The field of botany is well over a thousand years old, and the practice of agriculture millennia older than that. Yet surprisingly, little is understood how plant roots interact with soil at a molecular level, a narrow zone around roots of intense microbial activity that scientists call the rhizosphere.
That zone of microbial activity could hold information valuable to understanding how plants stimulate microbes to transform nutrients and promote plant health, resist disease, and adapt to environmental changes and stress.
“It’s an area of science very comparable to the microbiome in the human gut. We are just beginning to learn that human microbiotica play a role not just in our nutrition, but in other areas, like our neurological health,” said Marit Nilsen-Hamilton, an Ames Laboratory scientist and professor in the Roy J Carver Department of Biochemistry, Biophysics and Molecular Biology at Iowa State University. “In the same way with plants, we know that there are many complex processes and interactions going on in the rhizosphere, but we don’t have a clear picture of how they occur.”
To better understand the rhizosphere, Nilsen-Hamilton is leading a new research endeavor at the U.S. Department of Energy’s Ames Laboratory, to develop a model instrument that will enable scientists to look at the biological interactions in the rhizosphere in real time, in the field-- a capability that doesn’t currently exist.
Credit: Ames Laboratory
The instrument will accomplish this through the use of aptamers, which are short strands of genetic material that can be customized to bind to a wide variety of specific target molecules. The aptamers will function as monitors of specific molecules in the rhizosphere.
Sensors that contain aptamers placed in the soil around the root zone will track the molecules in the soil that reflect activity such as signaling between microbes and plants. With the help of computer software, a 3D image will be created of the targeted biochemicals in the root zone, in addition to tracking changes over time. The instrument, called 4DMAPS (4D analysis of Molecules by APtamers in Soil), will first be developed and tested in a laboratory setting before being implemented in a field environment to investigate the interaction of corn with microbes in the soil by detecting molecules produced by the microbes and plants, such as those produced in response to fungal infection.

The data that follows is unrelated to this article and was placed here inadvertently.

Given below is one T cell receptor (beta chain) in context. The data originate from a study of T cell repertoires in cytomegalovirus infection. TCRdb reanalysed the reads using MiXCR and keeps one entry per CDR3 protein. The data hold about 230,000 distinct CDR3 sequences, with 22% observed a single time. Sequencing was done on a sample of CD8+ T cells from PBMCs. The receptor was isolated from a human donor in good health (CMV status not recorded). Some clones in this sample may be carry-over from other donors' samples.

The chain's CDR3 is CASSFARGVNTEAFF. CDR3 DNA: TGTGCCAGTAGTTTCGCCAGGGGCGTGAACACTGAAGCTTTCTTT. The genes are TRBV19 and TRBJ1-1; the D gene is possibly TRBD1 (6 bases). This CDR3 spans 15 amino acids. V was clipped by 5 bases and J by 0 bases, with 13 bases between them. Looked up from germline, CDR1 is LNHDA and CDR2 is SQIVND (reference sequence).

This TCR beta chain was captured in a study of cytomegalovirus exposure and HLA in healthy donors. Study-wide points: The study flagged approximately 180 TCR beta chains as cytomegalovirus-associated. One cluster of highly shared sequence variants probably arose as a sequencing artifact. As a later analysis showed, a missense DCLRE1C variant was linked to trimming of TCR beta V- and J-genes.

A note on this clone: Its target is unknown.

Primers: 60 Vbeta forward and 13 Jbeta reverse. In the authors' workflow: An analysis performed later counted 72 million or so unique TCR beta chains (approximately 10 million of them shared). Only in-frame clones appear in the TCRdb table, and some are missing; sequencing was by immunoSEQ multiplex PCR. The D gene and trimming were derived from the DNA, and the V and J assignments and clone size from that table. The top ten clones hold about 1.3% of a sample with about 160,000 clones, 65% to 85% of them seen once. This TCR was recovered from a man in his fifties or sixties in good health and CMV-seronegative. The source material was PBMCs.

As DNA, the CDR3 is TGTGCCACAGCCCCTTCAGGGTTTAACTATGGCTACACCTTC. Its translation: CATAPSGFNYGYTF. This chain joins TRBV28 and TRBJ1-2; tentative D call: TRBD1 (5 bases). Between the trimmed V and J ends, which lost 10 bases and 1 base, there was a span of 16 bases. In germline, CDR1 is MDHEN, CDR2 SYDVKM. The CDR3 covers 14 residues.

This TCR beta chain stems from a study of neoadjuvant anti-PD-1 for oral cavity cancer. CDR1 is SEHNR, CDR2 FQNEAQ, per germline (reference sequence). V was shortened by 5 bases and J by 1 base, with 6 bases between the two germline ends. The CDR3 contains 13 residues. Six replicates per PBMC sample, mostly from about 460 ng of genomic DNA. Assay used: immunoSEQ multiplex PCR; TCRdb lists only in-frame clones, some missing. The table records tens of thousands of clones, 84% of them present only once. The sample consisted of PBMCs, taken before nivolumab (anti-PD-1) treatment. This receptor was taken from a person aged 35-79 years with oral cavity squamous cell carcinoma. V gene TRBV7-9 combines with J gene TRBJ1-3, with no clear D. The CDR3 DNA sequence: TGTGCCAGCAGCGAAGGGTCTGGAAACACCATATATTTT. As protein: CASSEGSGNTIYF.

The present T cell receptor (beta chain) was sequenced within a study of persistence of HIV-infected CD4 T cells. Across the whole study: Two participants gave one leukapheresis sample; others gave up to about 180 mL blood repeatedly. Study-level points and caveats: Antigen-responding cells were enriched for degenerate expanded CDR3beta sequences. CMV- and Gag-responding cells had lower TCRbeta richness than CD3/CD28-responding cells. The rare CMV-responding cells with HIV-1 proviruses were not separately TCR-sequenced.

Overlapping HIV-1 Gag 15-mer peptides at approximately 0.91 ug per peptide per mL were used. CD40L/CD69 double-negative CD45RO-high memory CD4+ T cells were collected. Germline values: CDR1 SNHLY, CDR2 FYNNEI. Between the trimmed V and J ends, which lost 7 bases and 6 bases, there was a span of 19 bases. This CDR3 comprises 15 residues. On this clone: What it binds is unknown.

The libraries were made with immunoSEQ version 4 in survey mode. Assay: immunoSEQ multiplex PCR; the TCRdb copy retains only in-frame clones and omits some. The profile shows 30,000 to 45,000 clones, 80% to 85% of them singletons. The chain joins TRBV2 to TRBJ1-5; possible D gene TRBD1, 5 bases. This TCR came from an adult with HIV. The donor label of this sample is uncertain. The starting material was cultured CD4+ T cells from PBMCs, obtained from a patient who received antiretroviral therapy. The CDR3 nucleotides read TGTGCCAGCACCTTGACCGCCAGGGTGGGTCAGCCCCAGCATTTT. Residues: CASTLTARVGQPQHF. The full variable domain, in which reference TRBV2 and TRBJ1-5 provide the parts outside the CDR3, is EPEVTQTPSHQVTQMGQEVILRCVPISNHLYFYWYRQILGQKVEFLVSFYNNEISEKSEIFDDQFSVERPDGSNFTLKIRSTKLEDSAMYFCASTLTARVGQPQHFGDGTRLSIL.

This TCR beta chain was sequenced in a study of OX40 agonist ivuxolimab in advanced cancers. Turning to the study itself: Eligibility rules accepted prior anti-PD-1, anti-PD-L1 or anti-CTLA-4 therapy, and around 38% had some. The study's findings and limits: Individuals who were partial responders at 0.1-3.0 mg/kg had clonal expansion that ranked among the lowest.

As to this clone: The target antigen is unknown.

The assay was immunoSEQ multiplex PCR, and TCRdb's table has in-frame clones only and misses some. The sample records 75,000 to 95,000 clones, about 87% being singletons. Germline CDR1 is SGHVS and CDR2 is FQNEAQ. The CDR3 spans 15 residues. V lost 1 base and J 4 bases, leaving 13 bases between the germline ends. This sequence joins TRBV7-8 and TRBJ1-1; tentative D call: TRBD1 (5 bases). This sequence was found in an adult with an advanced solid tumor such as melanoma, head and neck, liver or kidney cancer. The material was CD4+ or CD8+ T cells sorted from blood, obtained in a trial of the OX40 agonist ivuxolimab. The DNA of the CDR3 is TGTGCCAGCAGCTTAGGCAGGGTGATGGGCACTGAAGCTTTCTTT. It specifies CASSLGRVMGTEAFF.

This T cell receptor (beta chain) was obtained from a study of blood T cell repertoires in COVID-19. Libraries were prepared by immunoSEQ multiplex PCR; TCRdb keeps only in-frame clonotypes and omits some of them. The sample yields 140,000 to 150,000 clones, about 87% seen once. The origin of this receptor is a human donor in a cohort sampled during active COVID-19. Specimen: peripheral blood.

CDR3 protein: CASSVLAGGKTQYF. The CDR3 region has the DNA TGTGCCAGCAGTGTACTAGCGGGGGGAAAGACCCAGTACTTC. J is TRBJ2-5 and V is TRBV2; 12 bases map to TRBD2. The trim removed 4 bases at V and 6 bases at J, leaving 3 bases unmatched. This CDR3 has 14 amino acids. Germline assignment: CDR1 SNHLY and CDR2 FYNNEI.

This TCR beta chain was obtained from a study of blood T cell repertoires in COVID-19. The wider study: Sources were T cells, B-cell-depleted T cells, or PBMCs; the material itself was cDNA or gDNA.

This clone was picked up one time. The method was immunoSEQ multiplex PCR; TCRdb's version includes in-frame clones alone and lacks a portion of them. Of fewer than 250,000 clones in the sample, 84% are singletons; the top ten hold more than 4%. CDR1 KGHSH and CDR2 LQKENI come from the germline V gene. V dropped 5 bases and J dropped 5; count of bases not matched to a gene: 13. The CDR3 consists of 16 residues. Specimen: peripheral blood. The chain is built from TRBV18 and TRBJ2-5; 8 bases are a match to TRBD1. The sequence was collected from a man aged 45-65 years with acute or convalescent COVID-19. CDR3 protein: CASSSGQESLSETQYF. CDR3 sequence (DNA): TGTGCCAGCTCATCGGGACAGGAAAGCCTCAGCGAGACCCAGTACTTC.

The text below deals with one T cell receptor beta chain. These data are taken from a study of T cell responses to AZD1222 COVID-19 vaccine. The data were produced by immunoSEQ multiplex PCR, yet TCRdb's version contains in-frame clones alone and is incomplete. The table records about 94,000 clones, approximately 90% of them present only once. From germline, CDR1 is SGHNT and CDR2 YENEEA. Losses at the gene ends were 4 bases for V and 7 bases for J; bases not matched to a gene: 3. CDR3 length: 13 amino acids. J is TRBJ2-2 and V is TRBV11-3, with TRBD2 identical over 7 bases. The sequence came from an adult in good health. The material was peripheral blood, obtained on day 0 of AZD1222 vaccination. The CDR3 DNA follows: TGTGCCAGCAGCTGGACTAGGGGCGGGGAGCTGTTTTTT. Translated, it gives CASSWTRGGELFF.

Because aptamers can be selected to track most biochemicals, Nilsen-Hamilton envisions the technology being applied in a variety of ways, including crop and environmental monitoring, and medical diagnosis and treatment.
“It could be used to monitor orchards for early signs of stress or disease, or in agricultural research to compare the performance of different types of crops,” she said. “We expect to be able to get a lot of useful biological information from this system.”
In addition to Nilsen-Hamilton, the research team includes Ludovico Cademartiri, Larry Halverson, George Kraus, Pranav Shrotriya, and Olga Zabotina, all contributing scientists at Ames Laboratory, and faculty at Iowa State University. The work is supported by the U.S. Department of Energy Office of Science, to further DOE goals for bioenergy and environmental research.
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